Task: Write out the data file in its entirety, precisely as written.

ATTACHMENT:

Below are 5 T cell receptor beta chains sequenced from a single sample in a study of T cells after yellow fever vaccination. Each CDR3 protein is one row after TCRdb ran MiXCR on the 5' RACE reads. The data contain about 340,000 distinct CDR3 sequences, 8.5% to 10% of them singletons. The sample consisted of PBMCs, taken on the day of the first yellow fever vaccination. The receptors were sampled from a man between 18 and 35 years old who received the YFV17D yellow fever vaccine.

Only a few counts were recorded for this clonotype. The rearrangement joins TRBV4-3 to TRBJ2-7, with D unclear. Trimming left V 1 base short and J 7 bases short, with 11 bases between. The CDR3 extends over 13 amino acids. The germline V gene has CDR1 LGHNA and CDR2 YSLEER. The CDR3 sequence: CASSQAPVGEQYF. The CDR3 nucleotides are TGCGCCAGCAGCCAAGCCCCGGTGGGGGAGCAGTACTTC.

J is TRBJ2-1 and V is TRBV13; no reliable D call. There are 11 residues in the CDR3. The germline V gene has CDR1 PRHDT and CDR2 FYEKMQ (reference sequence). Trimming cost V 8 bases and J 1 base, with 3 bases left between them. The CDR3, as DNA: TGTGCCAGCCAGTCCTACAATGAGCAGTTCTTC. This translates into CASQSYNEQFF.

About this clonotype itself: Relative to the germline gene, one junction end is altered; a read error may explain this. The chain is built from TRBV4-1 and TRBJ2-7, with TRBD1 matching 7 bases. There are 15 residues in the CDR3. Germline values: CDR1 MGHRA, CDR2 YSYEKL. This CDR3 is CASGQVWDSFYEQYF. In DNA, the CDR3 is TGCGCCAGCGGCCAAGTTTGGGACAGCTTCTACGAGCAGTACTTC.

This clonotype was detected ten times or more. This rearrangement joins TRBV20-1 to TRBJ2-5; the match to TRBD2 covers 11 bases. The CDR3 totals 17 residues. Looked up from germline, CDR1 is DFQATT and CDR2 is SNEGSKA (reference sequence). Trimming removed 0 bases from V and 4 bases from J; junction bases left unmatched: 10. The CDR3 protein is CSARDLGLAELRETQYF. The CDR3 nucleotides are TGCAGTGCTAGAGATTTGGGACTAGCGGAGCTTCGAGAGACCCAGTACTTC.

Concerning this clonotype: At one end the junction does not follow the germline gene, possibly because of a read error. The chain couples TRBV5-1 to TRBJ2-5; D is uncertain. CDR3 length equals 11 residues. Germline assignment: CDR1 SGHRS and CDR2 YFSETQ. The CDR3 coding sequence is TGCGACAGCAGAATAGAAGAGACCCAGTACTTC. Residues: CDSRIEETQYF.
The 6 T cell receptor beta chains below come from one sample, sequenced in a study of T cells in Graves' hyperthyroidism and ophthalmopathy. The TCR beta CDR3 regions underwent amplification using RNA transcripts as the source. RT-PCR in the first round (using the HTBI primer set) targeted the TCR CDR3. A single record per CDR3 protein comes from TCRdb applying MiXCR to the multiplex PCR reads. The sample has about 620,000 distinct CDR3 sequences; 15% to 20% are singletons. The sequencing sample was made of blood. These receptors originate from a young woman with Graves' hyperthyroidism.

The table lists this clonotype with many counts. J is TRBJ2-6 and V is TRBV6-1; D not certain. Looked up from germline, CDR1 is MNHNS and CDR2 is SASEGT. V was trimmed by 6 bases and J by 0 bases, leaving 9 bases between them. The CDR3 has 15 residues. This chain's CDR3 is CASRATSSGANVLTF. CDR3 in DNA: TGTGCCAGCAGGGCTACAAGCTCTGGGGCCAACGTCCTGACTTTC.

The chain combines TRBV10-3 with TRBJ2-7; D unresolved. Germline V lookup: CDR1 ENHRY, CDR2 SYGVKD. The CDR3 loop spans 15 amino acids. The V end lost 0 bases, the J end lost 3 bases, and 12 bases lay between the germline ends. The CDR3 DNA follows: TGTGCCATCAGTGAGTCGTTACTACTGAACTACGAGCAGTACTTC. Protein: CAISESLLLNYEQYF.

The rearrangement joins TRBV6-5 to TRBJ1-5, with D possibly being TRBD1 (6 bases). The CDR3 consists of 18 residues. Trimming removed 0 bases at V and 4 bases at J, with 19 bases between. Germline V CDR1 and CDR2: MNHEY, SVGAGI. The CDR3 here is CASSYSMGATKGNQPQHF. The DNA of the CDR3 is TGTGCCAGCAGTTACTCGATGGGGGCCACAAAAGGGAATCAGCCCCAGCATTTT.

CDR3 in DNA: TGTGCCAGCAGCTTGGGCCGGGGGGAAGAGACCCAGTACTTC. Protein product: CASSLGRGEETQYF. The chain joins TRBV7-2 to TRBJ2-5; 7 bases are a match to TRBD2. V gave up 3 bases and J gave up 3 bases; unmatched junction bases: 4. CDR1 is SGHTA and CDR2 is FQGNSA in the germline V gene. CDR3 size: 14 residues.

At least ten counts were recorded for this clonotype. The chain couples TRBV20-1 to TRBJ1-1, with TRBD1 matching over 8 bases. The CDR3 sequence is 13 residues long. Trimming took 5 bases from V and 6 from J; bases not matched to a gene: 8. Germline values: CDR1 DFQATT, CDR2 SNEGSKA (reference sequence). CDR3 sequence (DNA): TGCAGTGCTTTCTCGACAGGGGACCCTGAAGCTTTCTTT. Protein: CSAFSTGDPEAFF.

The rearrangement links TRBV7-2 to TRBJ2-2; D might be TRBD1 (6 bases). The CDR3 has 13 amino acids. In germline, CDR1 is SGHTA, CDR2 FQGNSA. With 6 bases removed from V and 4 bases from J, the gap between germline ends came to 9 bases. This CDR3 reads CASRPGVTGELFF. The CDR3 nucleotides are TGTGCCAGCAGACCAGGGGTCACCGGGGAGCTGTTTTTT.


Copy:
Below are 5 T cell receptor beta chains sequenced from a single sample in a study of T cells after yellow fever vaccination. Each CDR3 protein is one row after TCRdb ran MiXCR on the 5' RACE reads. The data contain about 340,000 distinct CDR3 sequences, 8.5% to 10% of them singletons. The sample consisted of PBMCs, taken on the day of the first yellow fever vaccination. The receptors were sampled from a man between 18 and 35 years old who received the YFV17D yellow fever vaccine.

Only a few counts were recorded for this clonotype. The rearrangement joins TRBV4-3 to TRBJ2-7, with D unclear. Trimming left V 1 base short and J 7 bases short, with 11 bases between. The CDR3 extends over 13 amino acids. The germline V gene has CDR1 LGHNA and CDR2 YSLEER. The CDR3 sequence: CASSQAPVGEQYF. The CDR3 nucleotides are TGCGCCAGCAGCCAAGCCCCGGTGGGGGAGCAGTACTTC.

J is TRBJ2-1 and V is TRBV13; no reliable D call. There are 11 residues in the CDR3. The germline V gene has CDR1 PRHDT and CDR2 FYEKMQ (reference sequence). Trimming cost V 8 bases and J 1 base, with 3 bases left between them. The CDR3, as DNA: TGTGCCAGCCAGTCCTACAATGAGCAGTTCTTC. This translates into CASQSYNEQFF.

About this clonotype itself: Relative to the germline gene, one junction end is altered; a read error may explain this. The chain is built from TRBV4-1 and TRBJ2-7, with TRBD1 matching 7 bases. There are 15 residues in the CDR3. Germline values: CDR1 MGHRA, CDR2 YSYEKL. This CDR3 is CASGQVWDSFYEQYF. In DNA, the CDR3 is TGCGCCAGCGGCCAAGTTTGGGACAGCTTCTACGAGCAGTACTTC.

This clonotype was detected ten times or more. This rearrangement joins TRBV20-1 to TRBJ2-5; the match to TRBD2 covers 11 bases. The CDR3 totals 17 residues. Looked up from germline, CDR1 is DFQATT and CDR2 is SNEGSKA (reference sequence). Trimming removed 0 bases from V and 4 bases from J; junction bases left unmatched: 10. The CDR3 protein is CSARDLGLAELRETQYF. The CDR3 nucleotides are TGCAGTGCTAGAGATTTGGGACTAGCGGAGCTTCGAGAGACCCAGTACTTC.

Concerning this clonotype: At one end the junction does not follow the germline gene, possibly because of a read error. The chain couples TRBV5-1 to TRBJ2-5; D is uncertain. CDR3 length equals 11 residues. Germline assignment: CDR1 SGHRS and CDR2 YFSETQ. The CDR3 coding sequence is TGCGACAGCAGAATAGAAGAGACCCAGTACTTC. Residues: CDSRIEETQYF.
The 6 T cell receptor beta chains below come from one sample, sequenced in a study of T cells in Graves' hyperthyroidism and ophthalmopathy. The TCR beta CDR3 regions underwent amplification using RNA transcripts as the source. RT-PCR in the first round (using the HTBI primer set) targeted the TCR CDR3. A single record per CDR3 protein comes from TCRdb applying MiXCR to the multiplex PCR reads. The sample has about 620,000 distinct CDR3 sequences; 15% to 20% are singletons. The sequencing sample was made of blood. These receptors originate from a young woman with Graves' hyperthyroidism.

The table lists this clonotype with many counts. J is TRBJ2-6 and V is TRBV6-1; D not certain. Looked up from germline, CDR1 is MNHNS and CDR2 is SASEGT. V was trimmed by 6 bases and J by 0 bases, leaving 9 bases between them. The CDR3 has 15 residues. This chain's CDR3 is CASRATSSGANVLTF. CDR3 in DNA: TGTGCCAGCAGGGCTACAAGCTCTGGGGCCAACGTCCTGACTTTC.

The chain combines TRBV10-3 with TRBJ2-7; D unresolved. Germline V lookup: CDR1 ENHRY, CDR2 SYGVKD. The CDR3 loop spans 15 amino acids. The V end lost 0 bases, the J end lost 3 bases, and 12 bases lay between the germline ends. The CDR3 DNA follows: TGTGCCATCAGTGAGTCGTTACTACTGAACTACGAGCAGTACTTC. Protein: CAISESLLLNYEQYF.

The rearrangement joins TRBV6-5 to TRBJ1-5, with D possibly being TRBD1 (6 bases). The CDR3 consists of 18 residues. Trimming removed 0 bases at V and 4 bases at J, with 19 bases between. Germline V CDR1 and CDR2: MNHEY, SVGAGI. The CDR3 here is CASSYSMGATKGNQPQHF. The DNA of the CDR3 is TGTGCCAGCAGTTACTCGATGGGGGCCACAAAAGGGAATCAGCCCCAGCATTTT.

CDR3 in DNA: TGTGCCAGCAGCTTGGGCCGGGGGGAAGAGACCCAGTACTTC. Protein product: CASSLGRGEETQYF. The chain joins TRBV7-2 to TRBJ2-5; 7 bases are a match to TRBD2. V gave up 3 bases and J gave up 3 bases; unmatched junction bases: 4. CDR1 is SGHTA and CDR2 is FQGNSA in the germline V gene. CDR3 size: 14 residues.

At least ten counts were recorded for this clonotype. The chain couples TRBV20-1 to TRBJ1-1, with TRBD1 matching over 8 bases. The CDR3 sequence is 13 residues long. Trimming took 5 bases from V and 6 from J; bases not matched to a gene: 8. Germline values: CDR1 DFQATT, CDR2 SNEGSKA (reference sequence). CDR3 sequence (DNA): TGCAGTGCTTTCTCGACAGGGGACCCTGAAGCTTTCTTT. Protein: CSAFSTGDPEAFF.

The rearrangement links TRBV7-2 to TRBJ2-2; D might be TRBD1 (6 bases). The CDR3 has 13 amino acids. In germline, CDR1 is SGHTA, CDR2 FQGNSA. With 6 bases removed from V and 4 bases from J, the gap between germline ends came to 9 bases. This CDR3 reads CASRPGVTGELFF. The CDR3 nucleotides are TGTGCCAGCAGACCAGGGGTCACCGGGGAGCTGTTTTTT.